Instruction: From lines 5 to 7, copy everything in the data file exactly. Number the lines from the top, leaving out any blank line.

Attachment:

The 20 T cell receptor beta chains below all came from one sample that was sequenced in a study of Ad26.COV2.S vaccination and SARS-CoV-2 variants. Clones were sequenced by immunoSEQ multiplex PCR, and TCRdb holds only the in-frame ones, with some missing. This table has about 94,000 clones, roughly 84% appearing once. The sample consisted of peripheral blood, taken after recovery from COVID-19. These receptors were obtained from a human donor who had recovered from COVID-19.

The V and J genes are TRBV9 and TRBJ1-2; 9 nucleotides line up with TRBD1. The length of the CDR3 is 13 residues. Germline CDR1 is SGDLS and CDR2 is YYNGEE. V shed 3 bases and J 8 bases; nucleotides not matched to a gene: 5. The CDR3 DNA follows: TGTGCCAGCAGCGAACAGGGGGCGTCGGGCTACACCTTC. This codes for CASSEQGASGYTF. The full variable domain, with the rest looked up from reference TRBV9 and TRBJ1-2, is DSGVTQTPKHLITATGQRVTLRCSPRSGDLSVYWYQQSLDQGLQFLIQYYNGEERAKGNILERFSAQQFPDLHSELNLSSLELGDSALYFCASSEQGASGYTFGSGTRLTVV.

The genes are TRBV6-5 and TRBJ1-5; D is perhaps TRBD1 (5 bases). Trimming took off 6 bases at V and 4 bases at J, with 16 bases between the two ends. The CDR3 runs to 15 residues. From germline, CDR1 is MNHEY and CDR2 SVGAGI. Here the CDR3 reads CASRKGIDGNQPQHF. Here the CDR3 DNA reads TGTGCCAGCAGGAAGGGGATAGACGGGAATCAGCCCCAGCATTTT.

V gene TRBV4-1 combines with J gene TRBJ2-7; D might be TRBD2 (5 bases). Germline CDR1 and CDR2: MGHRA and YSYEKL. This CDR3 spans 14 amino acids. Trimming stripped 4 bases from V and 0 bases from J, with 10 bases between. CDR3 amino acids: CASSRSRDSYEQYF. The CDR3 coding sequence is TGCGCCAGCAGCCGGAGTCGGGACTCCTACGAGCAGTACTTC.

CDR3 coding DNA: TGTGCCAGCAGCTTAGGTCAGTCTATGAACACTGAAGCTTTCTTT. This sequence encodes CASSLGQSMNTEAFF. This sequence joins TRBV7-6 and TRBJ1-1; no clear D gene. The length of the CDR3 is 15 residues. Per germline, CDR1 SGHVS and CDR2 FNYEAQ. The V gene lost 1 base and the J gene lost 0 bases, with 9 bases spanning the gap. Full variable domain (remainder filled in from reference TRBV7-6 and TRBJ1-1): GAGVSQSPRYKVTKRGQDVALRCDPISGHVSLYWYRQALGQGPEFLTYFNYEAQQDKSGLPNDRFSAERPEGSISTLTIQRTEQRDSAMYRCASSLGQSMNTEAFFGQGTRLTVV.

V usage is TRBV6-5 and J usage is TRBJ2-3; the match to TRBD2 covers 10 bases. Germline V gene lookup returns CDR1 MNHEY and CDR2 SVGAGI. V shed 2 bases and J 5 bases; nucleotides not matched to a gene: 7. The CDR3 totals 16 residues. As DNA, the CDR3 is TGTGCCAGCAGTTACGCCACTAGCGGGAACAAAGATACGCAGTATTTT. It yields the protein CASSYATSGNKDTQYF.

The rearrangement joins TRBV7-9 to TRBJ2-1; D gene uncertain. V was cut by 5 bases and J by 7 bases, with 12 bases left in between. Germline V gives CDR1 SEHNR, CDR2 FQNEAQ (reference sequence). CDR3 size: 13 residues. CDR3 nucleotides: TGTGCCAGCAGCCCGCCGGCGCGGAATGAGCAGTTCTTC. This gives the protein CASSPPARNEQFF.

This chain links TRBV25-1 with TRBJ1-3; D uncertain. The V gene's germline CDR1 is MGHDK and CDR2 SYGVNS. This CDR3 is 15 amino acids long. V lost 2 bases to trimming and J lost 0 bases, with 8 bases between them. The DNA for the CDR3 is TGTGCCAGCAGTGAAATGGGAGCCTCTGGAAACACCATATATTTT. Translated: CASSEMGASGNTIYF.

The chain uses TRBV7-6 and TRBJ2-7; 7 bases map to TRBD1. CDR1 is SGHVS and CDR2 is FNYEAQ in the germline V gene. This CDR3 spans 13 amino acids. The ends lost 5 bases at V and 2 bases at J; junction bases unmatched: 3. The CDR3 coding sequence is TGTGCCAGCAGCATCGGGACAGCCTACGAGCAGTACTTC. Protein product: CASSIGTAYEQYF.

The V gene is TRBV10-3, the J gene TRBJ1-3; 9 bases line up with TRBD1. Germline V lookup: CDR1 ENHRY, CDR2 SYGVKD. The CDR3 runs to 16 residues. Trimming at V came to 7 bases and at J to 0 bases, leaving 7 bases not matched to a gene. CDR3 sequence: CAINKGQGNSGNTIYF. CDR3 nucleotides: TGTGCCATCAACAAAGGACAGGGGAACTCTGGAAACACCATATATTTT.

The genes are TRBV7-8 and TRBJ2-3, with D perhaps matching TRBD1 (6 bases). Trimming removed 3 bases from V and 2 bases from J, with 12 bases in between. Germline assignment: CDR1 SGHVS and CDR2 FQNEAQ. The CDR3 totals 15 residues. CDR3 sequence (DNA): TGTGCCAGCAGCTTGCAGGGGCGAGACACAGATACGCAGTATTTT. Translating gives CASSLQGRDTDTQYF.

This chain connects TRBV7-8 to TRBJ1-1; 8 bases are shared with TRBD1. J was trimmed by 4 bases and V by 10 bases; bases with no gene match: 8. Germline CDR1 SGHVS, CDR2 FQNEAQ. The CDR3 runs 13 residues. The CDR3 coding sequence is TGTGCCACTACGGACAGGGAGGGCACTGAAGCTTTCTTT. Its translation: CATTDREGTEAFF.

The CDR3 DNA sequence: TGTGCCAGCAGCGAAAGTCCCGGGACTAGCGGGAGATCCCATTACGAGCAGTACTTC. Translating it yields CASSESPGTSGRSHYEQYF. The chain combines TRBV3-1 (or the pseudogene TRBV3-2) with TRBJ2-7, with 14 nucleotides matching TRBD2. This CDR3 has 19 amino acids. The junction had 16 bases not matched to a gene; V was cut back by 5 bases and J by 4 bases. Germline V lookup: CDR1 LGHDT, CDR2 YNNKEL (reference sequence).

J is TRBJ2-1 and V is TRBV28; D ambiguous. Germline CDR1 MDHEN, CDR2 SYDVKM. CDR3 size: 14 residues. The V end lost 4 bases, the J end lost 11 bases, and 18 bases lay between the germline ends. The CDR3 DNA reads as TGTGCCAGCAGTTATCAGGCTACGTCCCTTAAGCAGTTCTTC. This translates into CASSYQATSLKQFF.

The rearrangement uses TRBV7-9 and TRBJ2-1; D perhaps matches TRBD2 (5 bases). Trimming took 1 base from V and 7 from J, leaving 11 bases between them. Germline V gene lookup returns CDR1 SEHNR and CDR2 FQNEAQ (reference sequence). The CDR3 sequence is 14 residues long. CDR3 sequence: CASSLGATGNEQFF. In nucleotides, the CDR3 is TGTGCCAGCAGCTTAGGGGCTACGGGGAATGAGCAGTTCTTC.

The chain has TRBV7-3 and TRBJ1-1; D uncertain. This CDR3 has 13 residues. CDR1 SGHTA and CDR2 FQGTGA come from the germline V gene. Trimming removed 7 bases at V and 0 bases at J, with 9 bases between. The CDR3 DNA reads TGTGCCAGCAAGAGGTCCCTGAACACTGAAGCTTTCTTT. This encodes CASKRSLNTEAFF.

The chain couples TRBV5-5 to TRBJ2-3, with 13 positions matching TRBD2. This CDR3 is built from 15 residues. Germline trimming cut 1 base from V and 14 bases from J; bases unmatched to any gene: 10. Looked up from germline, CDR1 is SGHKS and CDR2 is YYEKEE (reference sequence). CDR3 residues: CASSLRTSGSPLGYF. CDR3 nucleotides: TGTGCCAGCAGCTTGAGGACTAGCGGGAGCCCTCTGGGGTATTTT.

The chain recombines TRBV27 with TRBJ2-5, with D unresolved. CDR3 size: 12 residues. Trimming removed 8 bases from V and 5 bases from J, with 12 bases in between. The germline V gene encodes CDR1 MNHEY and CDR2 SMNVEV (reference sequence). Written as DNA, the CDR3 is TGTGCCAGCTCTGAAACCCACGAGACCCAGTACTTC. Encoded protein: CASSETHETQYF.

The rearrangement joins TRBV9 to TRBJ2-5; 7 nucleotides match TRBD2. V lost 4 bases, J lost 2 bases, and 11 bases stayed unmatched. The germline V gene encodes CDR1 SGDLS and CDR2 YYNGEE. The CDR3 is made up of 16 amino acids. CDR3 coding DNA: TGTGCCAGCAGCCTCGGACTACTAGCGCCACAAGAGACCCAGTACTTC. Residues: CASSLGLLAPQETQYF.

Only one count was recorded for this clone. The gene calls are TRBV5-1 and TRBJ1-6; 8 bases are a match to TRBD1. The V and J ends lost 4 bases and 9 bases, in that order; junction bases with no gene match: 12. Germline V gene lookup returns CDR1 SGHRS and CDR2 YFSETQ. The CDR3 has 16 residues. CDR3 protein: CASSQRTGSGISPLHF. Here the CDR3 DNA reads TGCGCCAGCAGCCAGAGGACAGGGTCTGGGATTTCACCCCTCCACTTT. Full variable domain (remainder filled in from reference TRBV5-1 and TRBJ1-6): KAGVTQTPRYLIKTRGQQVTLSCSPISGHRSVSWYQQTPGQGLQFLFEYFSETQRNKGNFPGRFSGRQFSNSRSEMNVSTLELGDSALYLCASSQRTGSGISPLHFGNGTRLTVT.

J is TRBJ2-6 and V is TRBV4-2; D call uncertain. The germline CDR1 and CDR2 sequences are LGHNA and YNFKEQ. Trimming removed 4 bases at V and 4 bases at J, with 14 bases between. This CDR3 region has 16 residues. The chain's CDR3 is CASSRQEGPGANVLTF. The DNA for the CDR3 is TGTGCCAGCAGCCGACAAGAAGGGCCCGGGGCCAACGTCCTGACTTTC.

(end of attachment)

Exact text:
CDR3 coding DNA: TGTGCCAGCAGCTTAGGTCAGTCTATGAACACTGAAGCTTTCTTT. This sequence encodes CASSLGQSMNTEAFF. This sequence joins TRBV7-6 and TRBJ1-1; no clear D gene. The length of the CDR3 is 15 residues. Per germline, CDR1 SGHVS and CDR2 FNYEAQ. The V gene lost 1 base and the J gene lost 0 bases, with 9 bases spanning the gap. Full variable domain (remainder filled in from reference TRBV7-6 and TRBJ1-1): GAGVSQSPRYKVTKRGQDVALRCDPISGHVSLYWYRQALGQGPEFLTYFNYEAQQDKSGLPNDRFSAERPEGSISTLTIQRTEQRDSAMYRCASSLGQSMNTEAFFGQGTRLTVV.

V usage is TRBV6-5 and J usage is TRBJ2-3; the match to TRBD2 covers 10 bases. Germline V gene lookup returns CDR1 MNHEY and CDR2 SVGAGI. V shed 2 bases and J 5 bases; nucleotides not matched to a gene: 7. The CDR3 totals 16 residues. As DNA, the CDR3 is TGTGCCAGCAGTTACGCCACTAGCGGGAACAAAGATACGCAGTATTTT. It yields the protein CASSYATSGNKDTQYF.

The rearrangement joins TRBV7-9 to TRBJ2-1; D gene uncertain. V was cut by 5 bases and J by 7 bases, with 12 bases left in between. Germline V gives CDR1 SEHNR, CDR2 FQNEAQ (reference sequence). CDR3 size: 13 residues. CDR3 nucleotides: TGTGCCAGCAGCCCGCCGGCGCGGAATGAGCAGTTCTTC. This gives the protein CASSPPARNEQFF.